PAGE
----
27 September 2023

Privacy breakdowns a public lesson

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The Australian Information and Privacy Commissioner has released a report on the first 12 months of mandatory reporting of privacy breaches, declaring that breaches involving personal information can be prevented through effective training and enhanced systems.

Speaking at the beginning of Privacy Awareness Week last Monday (13 May) the Commissioner, Angelene Falk called on all regulated entities to accept the findings and learn from its lessons.

“By understanding the causes of notifiable data breaches, business and other regulated entities can take reasonable steps to prevent them,” Ms Falk said.

“Our report shows a clear trend towards the human factor in data breaches, so training and supporting your people and improving processes and technology are critical to keeping customers’ personal information safe.”

She said that after more than 12 months in operation, entities should now be well equipped to meet their obligations under the scheme, and to take proactive measures to prevent breaches of personal information.

“The requirement to notify individuals of eligible data breaches goes to the core of what should underpin good privacy practice for any entity — transparency and accountability,” Ms Falk said.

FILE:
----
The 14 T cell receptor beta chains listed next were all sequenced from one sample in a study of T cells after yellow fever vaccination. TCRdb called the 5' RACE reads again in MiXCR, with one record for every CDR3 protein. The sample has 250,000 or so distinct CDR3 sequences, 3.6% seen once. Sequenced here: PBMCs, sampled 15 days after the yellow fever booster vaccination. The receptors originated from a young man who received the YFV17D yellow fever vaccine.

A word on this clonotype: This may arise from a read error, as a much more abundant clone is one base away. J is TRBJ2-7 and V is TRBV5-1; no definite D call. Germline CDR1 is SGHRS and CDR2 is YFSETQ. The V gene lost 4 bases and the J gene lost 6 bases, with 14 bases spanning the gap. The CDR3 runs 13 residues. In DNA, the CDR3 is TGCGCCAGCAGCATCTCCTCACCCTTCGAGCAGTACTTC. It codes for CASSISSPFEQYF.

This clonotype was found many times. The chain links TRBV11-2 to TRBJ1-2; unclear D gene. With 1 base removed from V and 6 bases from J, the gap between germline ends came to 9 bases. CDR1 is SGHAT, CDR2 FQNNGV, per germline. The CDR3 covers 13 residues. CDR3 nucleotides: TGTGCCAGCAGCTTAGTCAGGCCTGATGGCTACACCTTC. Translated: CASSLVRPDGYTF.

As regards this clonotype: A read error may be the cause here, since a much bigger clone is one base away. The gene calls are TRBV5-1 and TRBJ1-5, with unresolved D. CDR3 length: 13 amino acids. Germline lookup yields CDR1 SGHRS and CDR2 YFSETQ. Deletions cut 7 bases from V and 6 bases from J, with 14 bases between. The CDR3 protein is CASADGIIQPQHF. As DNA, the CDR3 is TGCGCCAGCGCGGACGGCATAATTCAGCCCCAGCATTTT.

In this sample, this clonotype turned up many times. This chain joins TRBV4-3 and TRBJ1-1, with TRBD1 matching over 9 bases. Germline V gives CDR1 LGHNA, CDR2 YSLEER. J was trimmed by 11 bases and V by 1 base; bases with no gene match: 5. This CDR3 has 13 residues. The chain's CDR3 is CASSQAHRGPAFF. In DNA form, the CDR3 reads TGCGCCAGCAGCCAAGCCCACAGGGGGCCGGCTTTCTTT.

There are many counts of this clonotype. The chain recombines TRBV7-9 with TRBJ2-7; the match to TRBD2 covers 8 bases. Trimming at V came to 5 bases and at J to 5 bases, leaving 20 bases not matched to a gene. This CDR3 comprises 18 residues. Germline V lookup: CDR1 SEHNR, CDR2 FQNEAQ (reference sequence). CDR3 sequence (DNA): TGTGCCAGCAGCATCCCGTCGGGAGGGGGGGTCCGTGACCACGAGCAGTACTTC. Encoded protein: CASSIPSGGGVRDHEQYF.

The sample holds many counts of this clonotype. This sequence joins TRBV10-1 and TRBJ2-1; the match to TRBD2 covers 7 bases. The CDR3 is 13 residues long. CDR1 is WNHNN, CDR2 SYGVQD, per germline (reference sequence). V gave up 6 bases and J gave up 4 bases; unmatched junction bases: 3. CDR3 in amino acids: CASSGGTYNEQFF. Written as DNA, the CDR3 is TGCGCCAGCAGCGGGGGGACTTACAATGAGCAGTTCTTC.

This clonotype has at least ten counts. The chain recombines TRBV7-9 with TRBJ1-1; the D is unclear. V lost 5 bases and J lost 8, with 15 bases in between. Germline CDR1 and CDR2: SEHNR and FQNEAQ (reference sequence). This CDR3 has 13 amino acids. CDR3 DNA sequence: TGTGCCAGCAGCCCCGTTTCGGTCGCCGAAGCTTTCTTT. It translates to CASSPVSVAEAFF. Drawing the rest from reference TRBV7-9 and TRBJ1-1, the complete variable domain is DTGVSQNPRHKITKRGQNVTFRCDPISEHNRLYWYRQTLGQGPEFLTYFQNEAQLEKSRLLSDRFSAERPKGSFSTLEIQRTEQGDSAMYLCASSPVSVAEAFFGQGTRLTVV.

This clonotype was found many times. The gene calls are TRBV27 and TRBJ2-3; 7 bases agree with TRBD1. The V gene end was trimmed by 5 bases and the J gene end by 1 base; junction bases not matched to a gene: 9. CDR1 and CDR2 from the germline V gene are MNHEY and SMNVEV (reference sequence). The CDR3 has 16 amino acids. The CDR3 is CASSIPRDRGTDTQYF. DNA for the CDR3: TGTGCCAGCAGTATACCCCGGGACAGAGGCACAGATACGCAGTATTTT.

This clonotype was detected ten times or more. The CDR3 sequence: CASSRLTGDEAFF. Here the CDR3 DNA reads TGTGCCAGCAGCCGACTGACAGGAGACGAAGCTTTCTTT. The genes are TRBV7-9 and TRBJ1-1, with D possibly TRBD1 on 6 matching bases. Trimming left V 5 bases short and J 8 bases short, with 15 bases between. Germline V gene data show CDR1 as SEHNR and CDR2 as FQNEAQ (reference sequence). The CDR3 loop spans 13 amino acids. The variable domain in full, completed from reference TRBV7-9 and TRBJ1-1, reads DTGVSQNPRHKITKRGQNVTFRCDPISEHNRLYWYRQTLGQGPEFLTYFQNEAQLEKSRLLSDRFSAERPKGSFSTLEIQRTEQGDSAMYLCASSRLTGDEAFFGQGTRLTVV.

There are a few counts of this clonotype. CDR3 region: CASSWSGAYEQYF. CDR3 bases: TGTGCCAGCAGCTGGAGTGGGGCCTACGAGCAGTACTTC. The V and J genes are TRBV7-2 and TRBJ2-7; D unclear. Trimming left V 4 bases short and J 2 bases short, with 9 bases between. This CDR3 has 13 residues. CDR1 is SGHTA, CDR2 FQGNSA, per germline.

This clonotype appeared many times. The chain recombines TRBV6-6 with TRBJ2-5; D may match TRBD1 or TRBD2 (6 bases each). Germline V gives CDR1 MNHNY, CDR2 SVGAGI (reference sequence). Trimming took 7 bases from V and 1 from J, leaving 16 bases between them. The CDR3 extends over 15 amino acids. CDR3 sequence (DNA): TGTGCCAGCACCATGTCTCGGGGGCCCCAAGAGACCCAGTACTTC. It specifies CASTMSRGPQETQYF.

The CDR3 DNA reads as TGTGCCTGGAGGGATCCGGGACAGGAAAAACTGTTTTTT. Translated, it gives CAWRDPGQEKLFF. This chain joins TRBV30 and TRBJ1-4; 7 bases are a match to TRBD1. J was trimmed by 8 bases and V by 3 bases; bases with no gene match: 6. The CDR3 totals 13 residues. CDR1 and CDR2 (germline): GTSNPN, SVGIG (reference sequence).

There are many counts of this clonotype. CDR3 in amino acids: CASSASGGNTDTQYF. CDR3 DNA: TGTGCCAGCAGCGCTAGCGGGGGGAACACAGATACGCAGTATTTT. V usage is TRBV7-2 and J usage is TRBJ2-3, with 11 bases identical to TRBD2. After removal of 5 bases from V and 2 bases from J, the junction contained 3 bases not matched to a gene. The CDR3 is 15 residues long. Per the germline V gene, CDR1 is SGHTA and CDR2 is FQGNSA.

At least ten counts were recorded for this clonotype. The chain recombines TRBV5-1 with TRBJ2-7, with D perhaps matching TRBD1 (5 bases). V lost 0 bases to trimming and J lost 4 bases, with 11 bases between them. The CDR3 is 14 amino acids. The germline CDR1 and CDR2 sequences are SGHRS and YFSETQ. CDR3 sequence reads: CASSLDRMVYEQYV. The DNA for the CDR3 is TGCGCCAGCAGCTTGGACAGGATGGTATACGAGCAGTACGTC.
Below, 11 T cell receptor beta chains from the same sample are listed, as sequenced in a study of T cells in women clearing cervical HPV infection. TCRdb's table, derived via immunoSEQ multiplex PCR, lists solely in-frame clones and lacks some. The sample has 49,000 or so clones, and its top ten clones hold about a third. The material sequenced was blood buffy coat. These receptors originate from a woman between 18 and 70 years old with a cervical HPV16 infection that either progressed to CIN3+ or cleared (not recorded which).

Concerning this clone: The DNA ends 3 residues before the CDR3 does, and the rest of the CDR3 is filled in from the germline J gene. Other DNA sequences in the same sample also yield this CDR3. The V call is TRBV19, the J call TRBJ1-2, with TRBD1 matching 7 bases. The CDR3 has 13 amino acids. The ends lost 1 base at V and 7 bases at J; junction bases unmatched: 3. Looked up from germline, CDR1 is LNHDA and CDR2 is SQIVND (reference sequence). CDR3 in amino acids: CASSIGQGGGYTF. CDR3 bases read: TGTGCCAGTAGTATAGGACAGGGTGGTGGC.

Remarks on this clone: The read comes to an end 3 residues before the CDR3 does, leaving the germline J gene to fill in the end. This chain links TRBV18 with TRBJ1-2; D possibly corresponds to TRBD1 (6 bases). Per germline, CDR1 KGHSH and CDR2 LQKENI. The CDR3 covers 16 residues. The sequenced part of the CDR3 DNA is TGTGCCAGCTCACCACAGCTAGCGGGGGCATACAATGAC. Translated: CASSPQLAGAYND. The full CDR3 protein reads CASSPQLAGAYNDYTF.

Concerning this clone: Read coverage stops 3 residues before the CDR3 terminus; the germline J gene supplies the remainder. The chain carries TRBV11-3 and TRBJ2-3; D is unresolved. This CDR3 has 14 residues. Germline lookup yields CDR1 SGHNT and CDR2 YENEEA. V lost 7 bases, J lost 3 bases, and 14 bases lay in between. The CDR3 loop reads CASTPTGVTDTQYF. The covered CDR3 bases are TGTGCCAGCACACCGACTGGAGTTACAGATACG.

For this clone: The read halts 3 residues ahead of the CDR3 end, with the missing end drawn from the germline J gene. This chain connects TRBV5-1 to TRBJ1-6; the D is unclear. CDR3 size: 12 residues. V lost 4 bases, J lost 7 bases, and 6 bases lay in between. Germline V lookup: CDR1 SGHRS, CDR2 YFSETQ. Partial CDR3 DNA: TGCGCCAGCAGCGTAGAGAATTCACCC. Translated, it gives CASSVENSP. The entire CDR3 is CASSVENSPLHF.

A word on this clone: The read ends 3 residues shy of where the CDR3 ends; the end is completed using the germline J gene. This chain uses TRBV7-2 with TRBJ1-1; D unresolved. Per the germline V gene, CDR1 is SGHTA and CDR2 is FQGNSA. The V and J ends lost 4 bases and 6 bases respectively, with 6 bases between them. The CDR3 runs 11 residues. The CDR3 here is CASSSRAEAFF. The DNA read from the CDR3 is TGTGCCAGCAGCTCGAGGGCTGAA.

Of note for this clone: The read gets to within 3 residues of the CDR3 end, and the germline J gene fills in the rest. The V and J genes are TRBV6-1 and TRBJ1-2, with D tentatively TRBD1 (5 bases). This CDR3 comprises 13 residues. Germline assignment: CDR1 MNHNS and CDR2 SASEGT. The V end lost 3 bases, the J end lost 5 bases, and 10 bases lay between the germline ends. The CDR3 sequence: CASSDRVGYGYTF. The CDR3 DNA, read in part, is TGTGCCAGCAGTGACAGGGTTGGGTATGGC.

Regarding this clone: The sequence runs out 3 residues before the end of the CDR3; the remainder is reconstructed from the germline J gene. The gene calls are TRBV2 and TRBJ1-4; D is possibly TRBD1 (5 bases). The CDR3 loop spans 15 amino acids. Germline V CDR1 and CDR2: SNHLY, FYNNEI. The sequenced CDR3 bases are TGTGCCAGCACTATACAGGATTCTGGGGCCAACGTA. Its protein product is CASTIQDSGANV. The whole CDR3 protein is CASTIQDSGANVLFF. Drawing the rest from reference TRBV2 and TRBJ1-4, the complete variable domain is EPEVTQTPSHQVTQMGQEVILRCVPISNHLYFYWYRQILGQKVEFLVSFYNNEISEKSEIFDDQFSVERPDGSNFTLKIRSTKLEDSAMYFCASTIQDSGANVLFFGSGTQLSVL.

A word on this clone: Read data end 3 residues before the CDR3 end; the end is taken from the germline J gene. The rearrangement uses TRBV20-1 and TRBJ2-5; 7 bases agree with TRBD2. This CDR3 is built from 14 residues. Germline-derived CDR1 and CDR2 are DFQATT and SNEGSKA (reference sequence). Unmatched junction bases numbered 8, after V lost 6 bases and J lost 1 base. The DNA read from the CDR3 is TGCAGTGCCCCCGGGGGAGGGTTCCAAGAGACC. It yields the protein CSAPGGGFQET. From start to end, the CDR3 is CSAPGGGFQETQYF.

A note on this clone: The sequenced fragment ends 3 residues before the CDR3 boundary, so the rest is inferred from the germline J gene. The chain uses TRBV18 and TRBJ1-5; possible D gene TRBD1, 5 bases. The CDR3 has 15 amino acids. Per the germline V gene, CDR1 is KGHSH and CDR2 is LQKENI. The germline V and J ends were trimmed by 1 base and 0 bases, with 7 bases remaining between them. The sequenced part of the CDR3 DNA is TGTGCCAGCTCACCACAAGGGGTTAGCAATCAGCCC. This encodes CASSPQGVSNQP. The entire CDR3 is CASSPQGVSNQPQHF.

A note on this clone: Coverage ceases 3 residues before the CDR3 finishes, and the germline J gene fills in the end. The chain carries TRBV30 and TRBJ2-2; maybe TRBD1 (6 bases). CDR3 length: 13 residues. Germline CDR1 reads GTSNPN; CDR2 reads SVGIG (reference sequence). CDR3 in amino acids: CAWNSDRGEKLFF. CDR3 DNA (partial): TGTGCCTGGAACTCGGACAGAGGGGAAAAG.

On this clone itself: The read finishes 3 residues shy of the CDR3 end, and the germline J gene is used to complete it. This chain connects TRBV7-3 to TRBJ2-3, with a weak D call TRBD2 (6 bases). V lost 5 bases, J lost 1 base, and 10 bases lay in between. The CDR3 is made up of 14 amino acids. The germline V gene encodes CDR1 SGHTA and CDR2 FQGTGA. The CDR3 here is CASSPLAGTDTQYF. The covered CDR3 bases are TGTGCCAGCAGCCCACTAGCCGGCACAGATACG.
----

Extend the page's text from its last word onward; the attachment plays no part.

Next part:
“It’s also an opportunity for organisations to earn back trust by supporting consumers effectively to prevent or manage any potential harm that may result from a breach.”

She said the Notifiable Data Breaches scheme was introduced in February 2018 and the Notifiable Data Breaches 12-month Insights Report released this week examines its first four quarters of statistics.

She said it shows that 964 eligible data breaches were notified to affected individuals and the Office of the Australian Information Commissioner (OAIC); 60 per cent of breaches were traced back to malicious or criminal attacks; and the leading cause of data breaches during the 12-month period was phishing (people tricked into revealing information such as passwords) causing 153 breaches.

Ms Falk said her office would continue to take a proportionate and evidence‑based regulatory approach to data breaches, exercising enforcement powers where necessary.

The OAIC’s 25-page report can be accessed at this PS News link.

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